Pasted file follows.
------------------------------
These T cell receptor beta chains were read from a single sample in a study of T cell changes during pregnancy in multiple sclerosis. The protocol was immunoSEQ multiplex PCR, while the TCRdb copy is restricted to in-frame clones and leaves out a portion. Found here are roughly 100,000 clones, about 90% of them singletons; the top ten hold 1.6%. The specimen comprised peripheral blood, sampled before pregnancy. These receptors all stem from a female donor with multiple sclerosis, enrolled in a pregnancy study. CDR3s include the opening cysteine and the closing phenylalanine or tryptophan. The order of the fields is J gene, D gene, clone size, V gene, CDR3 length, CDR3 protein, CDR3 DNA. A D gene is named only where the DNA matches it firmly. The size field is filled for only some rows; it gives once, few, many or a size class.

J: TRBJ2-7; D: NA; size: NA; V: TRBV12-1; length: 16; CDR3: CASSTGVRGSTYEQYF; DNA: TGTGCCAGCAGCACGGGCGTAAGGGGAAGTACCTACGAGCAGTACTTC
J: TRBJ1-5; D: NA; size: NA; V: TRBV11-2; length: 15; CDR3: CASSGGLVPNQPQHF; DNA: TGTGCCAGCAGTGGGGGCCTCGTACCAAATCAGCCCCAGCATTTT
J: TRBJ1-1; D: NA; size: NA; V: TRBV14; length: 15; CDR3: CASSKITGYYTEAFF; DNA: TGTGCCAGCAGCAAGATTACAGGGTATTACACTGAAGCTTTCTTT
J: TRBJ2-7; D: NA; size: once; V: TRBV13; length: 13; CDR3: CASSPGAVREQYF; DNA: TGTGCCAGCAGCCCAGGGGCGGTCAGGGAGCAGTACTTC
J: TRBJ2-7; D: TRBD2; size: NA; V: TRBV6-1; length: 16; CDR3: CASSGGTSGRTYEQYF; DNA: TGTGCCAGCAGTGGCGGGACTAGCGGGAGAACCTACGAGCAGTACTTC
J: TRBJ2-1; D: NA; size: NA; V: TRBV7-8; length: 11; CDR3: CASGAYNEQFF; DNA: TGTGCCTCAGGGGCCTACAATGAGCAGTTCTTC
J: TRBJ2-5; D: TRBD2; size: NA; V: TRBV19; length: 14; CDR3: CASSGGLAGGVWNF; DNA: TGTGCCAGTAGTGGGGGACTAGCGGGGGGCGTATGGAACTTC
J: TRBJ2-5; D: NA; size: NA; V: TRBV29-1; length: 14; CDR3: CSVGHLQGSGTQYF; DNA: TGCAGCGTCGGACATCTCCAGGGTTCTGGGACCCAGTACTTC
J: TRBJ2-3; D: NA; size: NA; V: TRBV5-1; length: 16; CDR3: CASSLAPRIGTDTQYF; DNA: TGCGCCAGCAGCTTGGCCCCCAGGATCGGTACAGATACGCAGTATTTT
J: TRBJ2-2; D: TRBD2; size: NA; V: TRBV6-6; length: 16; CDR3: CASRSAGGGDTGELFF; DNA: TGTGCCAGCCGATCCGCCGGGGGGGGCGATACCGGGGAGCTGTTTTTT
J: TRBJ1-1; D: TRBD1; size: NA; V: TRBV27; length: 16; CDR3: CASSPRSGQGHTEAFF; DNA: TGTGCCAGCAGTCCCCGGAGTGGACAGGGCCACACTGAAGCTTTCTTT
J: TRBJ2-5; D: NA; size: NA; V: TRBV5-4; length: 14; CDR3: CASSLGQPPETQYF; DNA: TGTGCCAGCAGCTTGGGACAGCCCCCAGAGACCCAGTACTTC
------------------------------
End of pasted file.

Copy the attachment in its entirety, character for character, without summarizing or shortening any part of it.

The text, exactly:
These T cell receptor beta chains were read from a single sample in a study of T cell changes during pregnancy in multiple sclerosis. The protocol was immunoSEQ multiplex PCR, while the TCRdb copy is restricted to in-frame clones and leaves out a portion. Found here are roughly 100,000 clones, about 90% of them singletons; the top ten hold 1.6%. The specimen comprised peripheral blood, sampled before pregnancy. These receptors all stem from a female donor with multiple sclerosis, enrolled in a pregnancy study. CDR3s include the opening cysteine and the closing phenylalanine or tryptophan. The order of the fields is J gene, D gene, clone size, V gene, CDR3 length, CDR3 protein, CDR3 DNA. A D gene is named only where the DNA matches it firmly. The size field is filled for only some rows; it gives once, few, many or a size class.

J: TRBJ2-7; D: NA; size: NA; V: TRBV12-1; length: 16; CDR3: CASSTGVRGSTYEQYF; DNA: TGTGCCAGCAGCACGGGCGTAAGGGGAAGTACCTACGAGCAGTACTTC
J: TRBJ1-5; D: NA; size: NA; V: TRBV11-2; length: 15; CDR3: CASSGGLVPNQPQHF; DNA: TGTGCCAGCAGTGGGGGCCTCGTACCAAATCAGCCCCAGCATTTT
J: TRBJ1-1; D: NA; size: NA; V: TRBV14; length: 15; CDR3: CASSKITGYYTEAFF; DNA: TGTGCCAGCAGCAAGATTACAGGGTATTACACTGAAGCTTTCTTT
J: TRBJ2-7; D: NA; size: once; V: TRBV13; length: 13; CDR3: CASSPGAVREQYF; DNA: TGTGCCAGCAGCCCAGGGGCGGTCAGGGAGCAGTACTTC
J: TRBJ2-7; D: TRBD2; size: NA; V: TRBV6-1; length: 16; CDR3: CASSGGTSGRTYEQYF; DNA: TGTGCCAGCAGTGGCGGGACTAGCGGGAGAACCTACGAGCAGTACTTC
J: TRBJ2-1; D: NA; size: NA; V: TRBV7-8; length: 11; CDR3: CASGAYNEQFF; DNA: TGTGCCTCAGGGGCCTACAATGAGCAGTTCTTC
J: TRBJ2-5; D: TRBD2; size: NA; V: TRBV19; length: 14; CDR3: CASSGGLAGGVWNF; DNA: TGTGCCAGTAGTGGGGGACTAGCGGGGGGCGTATGGAACTTC
J: TRBJ2-5; D: NA; size: NA; V: TRBV29-1; length: 14; CDR3: CSVGHLQGSGTQYF; DNA: TGCAGCGTCGGACATCTCCAGGGTTCTGGGACCCAGTACTTC
J: TRBJ2-3; D: NA; size: NA; V: TRBV5-1; length: 16; CDR3: CASSLAPRIGTDTQYF; DNA: TGCGCCAGCAGCTTGGCCCCCAGGATCGGTACAGATACGCAGTATTTT
J: TRBJ2-2; D: TRBD2; size: NA; V: TRBV6-6; length: 16; CDR3: CASRSAGGGDTGELFF; DNA: TGTGCCAGCCGATCCGCCGGGGGGGGCGATACCGGGGAGCTGTTTTTT
J: TRBJ1-1; D: TRBD1; size: NA; V: TRBV27; length: 16; CDR3: CASSPRSGQGHTEAFF; DNA: TGTGCCAGCAGTCCCCGGAGTGGACAGGGCCACACTGAAGCTTTCTTT
J: TRBJ2-5; D: NA; size: NA; V: TRBV5-4; length: 14; CDR3: CASSLGQPPETQYF; DNA: TGTGCCAGCAGCTTGGGACAGCCCCCAGAGACCCAGTACTTC